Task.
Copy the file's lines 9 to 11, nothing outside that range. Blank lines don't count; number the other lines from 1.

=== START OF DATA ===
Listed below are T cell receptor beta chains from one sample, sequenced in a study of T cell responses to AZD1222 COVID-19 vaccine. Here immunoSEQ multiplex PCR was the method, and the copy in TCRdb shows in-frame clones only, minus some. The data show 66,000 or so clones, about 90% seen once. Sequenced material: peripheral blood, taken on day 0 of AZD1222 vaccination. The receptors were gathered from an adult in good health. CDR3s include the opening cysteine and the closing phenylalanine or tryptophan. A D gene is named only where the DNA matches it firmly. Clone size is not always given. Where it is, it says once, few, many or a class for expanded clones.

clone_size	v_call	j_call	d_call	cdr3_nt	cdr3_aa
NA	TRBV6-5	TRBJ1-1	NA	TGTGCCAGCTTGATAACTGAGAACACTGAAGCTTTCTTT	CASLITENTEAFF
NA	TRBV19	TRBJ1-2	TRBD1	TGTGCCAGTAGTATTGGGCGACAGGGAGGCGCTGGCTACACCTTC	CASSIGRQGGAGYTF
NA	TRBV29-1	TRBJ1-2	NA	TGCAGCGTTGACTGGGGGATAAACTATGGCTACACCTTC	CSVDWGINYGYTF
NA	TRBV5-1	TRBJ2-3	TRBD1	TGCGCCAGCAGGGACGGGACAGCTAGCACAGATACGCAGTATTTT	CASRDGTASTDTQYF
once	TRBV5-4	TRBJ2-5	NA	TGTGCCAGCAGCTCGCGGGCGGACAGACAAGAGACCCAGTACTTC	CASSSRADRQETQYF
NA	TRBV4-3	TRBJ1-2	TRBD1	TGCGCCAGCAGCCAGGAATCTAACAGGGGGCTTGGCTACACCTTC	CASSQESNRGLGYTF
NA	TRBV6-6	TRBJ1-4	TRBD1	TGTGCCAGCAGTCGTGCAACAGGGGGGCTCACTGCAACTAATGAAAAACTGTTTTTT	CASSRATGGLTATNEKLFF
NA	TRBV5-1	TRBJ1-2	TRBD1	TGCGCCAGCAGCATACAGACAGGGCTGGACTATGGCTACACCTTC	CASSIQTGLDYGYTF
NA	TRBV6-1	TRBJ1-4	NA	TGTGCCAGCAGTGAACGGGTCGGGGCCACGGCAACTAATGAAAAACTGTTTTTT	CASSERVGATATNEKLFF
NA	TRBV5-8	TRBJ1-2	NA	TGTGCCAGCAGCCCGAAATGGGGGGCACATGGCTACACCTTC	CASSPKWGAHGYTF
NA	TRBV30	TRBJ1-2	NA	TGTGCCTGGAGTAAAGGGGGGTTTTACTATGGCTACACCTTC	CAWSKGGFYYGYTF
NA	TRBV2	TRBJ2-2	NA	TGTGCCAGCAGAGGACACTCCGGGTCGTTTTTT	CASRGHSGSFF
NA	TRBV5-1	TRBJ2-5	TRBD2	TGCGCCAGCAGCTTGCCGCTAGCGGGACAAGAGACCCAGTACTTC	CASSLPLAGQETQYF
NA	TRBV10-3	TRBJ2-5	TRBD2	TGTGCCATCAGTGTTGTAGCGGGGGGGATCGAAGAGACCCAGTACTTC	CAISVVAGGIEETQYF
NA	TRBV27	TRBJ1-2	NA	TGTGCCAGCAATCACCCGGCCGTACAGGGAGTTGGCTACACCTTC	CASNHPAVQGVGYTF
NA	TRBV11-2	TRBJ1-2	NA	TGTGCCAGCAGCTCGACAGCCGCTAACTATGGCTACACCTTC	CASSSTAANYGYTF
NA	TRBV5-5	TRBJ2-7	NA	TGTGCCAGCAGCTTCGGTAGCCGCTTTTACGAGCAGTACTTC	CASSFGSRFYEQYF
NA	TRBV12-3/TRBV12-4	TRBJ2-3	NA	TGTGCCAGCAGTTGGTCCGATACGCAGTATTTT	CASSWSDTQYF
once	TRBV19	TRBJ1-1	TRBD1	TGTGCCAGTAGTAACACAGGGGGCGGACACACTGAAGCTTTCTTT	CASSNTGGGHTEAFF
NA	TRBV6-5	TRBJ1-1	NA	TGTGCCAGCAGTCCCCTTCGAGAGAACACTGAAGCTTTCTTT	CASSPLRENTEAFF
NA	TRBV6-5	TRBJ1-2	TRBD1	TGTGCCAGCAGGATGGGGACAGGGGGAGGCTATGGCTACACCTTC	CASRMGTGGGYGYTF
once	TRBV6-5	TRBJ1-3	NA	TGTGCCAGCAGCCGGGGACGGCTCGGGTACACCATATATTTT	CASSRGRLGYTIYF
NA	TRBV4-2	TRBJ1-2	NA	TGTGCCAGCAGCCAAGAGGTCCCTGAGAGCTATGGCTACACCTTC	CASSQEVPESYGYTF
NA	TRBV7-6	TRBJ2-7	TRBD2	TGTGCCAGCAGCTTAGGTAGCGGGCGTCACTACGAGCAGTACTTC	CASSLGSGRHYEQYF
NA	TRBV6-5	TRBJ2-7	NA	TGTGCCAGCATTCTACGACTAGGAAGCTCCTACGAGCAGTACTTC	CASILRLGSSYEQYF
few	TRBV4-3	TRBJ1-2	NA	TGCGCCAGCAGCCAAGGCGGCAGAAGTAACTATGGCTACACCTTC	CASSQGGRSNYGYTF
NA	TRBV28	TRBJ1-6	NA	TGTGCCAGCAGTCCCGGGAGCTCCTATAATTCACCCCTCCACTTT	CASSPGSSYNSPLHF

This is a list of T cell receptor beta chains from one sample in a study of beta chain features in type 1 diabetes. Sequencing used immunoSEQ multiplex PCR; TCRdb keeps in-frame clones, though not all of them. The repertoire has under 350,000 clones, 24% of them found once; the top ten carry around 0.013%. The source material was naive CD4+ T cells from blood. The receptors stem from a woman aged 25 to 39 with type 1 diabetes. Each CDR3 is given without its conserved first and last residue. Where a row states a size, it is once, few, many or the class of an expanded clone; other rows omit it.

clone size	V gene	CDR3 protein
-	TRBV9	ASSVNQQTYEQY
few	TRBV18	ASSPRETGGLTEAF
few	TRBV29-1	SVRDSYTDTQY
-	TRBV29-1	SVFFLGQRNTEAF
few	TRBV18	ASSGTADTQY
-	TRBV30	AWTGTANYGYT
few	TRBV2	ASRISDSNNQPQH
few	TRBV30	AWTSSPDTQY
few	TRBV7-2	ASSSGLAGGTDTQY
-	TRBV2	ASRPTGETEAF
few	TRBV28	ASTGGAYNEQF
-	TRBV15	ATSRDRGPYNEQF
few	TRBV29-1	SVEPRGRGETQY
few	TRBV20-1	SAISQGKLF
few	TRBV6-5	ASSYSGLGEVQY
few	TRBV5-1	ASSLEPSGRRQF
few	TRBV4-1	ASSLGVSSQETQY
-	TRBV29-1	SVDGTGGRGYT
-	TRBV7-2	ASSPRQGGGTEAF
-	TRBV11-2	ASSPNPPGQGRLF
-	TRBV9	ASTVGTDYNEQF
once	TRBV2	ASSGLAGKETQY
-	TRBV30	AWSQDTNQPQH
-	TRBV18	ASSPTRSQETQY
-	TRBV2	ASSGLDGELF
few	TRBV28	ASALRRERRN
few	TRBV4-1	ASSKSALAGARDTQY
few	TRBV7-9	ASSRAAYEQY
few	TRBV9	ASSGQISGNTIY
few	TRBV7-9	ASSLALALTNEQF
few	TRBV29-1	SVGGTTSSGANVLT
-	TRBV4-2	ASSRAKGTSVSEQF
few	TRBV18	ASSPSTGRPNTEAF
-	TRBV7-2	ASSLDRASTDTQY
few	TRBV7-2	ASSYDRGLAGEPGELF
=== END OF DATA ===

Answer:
NA	TRBV6-6	TRBJ1-4	TRBD1	TGTGCCAGCAGTCGTGCAACAGGGGGGCTCACTGCAACTAATGAAAAACTGTTTTTT	CASSRATGGLTATNEKLFF
NA	TRBV5-1	TRBJ1-2	TRBD1	TGCGCCAGCAGCATACAGACAGGGCTGGACTATGGCTACACCTTC	CASSIQTGLDYGYTF
NA	TRBV6-1	TRBJ1-4	NA	TGTGCCAGCAGTGAACGGGTCGGGGCCACGGCAACTAATGAAAAACTGTTTTTT	CASSERVGATATNEKLFF